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According to environmental group Friends of the Earth, the U.S. State Department is deliberately downplaying the environmental impact of crude oil from Canada’s oil sands (which, you may recall, is a major source of oil for the Midwest).

Photo by EvolveLove via Creative Commons

The group has found a line in a diplomatic cable posted by WikiLeaks that it says indicates the State Dept. is well aware of the impact of oil sands production:

“…there is also keen sensitivity over the higher environmental footprint of oil from Western Canada’s oil sands”

Given the condensed way the cable is written, it’s not entirely clear whether the diplomat is talking about emissions from the extraction of the oil or lifecycle emissions. Either way, FOE says the statement is directly at odds with a line in the draft impact report for the Keystone XL pipeline, which says:

…since the crude oil delivered by the Project would be replacing similar crude oils from other sources, the incremental impact of these emissions would be minor.

That line in the report is referring specifically to emissions from refining the crude. The impact statement avoids the question of impacts from extracting the oil, noting that federal law does not require it to consider environmental impacts outside the United States.

It would seem that the two documents are referring to different things, but that’s exactly the problem. Let’s assume that emissions from the refineries at the end of the pipeline are a wash. Won’t the emissions from the extraction process still impact the United States?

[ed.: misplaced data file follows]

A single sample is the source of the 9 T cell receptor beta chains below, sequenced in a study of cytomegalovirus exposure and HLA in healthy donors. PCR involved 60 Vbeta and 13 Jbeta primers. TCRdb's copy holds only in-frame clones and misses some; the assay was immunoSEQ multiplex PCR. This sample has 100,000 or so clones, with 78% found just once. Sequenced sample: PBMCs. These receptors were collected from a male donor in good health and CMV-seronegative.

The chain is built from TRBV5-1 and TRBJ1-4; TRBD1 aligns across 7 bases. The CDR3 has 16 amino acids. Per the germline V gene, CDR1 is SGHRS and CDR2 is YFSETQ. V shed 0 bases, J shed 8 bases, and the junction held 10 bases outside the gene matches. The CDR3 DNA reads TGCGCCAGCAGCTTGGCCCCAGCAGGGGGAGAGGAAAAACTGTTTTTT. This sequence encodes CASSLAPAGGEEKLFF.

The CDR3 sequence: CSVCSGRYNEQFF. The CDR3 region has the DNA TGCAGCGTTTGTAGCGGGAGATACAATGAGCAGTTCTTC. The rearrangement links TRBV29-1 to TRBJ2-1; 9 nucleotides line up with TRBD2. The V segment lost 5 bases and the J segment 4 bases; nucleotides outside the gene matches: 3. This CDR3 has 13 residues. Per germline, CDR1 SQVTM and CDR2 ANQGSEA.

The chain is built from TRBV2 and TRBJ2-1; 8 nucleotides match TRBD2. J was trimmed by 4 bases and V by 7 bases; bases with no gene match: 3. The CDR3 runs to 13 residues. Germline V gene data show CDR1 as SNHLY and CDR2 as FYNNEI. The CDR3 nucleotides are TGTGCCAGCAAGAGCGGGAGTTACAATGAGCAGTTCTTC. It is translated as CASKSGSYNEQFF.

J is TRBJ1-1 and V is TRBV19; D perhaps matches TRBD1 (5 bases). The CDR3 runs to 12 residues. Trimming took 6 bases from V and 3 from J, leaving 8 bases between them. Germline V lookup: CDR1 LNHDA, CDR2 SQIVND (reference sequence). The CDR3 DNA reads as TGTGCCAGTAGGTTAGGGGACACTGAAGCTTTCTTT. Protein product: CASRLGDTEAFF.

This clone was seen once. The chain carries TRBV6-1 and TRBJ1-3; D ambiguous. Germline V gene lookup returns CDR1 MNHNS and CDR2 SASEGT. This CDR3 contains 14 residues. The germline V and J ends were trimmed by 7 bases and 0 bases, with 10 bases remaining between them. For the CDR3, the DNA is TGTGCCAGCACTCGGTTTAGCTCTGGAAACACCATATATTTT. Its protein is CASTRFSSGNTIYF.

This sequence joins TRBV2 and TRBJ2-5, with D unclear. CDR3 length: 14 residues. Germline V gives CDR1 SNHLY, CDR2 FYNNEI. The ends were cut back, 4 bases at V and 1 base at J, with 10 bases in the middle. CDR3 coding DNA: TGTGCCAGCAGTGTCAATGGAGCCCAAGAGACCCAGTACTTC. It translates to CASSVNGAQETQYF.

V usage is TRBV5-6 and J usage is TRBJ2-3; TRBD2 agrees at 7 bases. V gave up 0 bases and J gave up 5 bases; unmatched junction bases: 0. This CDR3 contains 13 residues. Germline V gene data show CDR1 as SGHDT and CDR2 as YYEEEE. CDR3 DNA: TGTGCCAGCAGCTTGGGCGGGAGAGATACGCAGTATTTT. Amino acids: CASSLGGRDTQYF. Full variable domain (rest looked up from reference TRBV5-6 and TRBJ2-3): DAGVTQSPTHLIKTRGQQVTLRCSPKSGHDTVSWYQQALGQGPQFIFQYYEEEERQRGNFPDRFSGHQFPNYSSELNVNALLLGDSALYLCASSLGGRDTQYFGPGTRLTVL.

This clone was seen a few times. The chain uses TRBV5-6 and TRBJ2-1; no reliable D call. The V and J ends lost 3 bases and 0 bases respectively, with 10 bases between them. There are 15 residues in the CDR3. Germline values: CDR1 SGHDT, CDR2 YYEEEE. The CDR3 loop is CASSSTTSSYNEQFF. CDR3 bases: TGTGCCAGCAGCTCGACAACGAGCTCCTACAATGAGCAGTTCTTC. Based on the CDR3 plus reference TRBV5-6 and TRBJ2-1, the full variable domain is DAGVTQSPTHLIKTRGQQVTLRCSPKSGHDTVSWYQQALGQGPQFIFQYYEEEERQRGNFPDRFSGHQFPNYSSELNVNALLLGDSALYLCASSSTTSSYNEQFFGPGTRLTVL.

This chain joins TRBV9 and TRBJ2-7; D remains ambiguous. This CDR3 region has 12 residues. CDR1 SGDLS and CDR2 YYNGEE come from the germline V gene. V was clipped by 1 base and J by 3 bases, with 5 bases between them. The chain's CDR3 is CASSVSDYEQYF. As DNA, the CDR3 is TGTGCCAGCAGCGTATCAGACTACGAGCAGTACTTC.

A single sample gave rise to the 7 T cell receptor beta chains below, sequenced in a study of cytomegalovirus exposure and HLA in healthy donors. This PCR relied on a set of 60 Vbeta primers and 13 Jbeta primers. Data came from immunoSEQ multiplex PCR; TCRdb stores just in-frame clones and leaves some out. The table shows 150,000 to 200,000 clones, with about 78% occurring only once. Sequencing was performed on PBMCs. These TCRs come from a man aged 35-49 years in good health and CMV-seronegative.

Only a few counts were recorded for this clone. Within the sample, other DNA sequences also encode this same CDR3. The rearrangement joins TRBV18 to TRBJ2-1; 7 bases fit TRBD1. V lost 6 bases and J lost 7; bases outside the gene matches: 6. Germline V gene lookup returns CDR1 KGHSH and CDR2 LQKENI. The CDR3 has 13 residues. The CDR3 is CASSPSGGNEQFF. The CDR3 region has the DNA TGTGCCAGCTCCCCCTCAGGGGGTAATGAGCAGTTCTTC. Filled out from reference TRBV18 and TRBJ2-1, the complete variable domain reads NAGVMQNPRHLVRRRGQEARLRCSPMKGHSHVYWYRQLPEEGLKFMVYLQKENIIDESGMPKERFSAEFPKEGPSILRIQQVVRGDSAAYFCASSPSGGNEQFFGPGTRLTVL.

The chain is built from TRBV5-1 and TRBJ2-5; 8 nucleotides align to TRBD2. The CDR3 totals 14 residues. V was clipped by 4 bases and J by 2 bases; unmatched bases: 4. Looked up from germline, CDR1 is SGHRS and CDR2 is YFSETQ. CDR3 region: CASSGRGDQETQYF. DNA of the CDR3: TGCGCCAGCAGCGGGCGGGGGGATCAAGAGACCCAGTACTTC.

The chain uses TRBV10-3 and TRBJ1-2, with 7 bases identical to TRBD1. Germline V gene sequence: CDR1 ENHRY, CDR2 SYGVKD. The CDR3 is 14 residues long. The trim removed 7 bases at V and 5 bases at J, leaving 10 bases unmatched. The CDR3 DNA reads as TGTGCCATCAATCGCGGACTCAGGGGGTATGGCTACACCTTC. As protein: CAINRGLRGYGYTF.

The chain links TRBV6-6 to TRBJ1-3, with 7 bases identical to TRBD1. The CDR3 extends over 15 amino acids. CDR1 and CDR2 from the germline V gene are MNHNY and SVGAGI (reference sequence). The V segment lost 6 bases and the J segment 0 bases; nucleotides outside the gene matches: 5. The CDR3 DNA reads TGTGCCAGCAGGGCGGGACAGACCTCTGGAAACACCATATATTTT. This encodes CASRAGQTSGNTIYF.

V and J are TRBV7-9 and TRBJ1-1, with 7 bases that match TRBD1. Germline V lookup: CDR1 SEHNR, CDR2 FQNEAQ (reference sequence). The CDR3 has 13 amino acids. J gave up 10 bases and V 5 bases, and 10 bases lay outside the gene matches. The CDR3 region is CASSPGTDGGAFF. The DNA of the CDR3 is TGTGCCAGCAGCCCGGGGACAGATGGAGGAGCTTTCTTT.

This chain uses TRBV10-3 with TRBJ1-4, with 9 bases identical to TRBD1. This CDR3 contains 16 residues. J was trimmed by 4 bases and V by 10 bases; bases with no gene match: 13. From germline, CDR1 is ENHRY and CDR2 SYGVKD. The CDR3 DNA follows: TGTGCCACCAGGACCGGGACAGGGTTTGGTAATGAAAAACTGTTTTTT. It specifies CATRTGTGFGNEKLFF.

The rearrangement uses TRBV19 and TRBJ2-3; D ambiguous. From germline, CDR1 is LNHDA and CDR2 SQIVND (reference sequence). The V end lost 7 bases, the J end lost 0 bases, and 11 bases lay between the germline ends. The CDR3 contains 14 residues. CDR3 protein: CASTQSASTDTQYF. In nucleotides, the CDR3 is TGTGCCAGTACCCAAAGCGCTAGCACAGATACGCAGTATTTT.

“Failure to fully assess the environmental impacts of this tar sands oil pipeline would violate the National Environmental Policy Act and leave the agency vulnerable to litigation,” says FOE legal director Marcie Keever in the news release.

Secretary State Hillary Clinton said in October “we’re either going to be dependent on dirty oil from the Gulf or dirty oil from Canada,” essentially implying that, for better or worse, all oil is equal in terms of its environmental impact. But even the oil industry acknowledges that overall emissions from the oil sands are higher than oil from other sources.

A statement on climate change on the State Department’s website says:

The world community must work collaboratively to slow, stop, and reverse greenhouse gas (GHG) emissions in a way that promotes sustainable economic growth, increases energy security, and helps nations deliver greater prosperity for their people.

Your turn: Would approving the Keystone XL pipeline undermine that goal?

Ken Paulman

Ken is the director of the Energy News Network at Fresh Energy and is a founding editor of both Midwest Energy News and Southeast Energy News. Prior to joining Fresh Energy, he was the managing editor for online news at Minnesota Public Radio. He started his journalism career in 2002 as a copy editor for the Duluth News Tribune before spending five years at the Spokesman-Review in Spokane, Washington, where he worked as a copy editor, online producer, features editor and night city editor. A Nebraska native, Ken has a bachelor's degree from the University of Nebraska-Lincoln and a master's degree from the University of Oregon. He is a member of the Society of Professional Journalists and Investigative Reporters and Editors.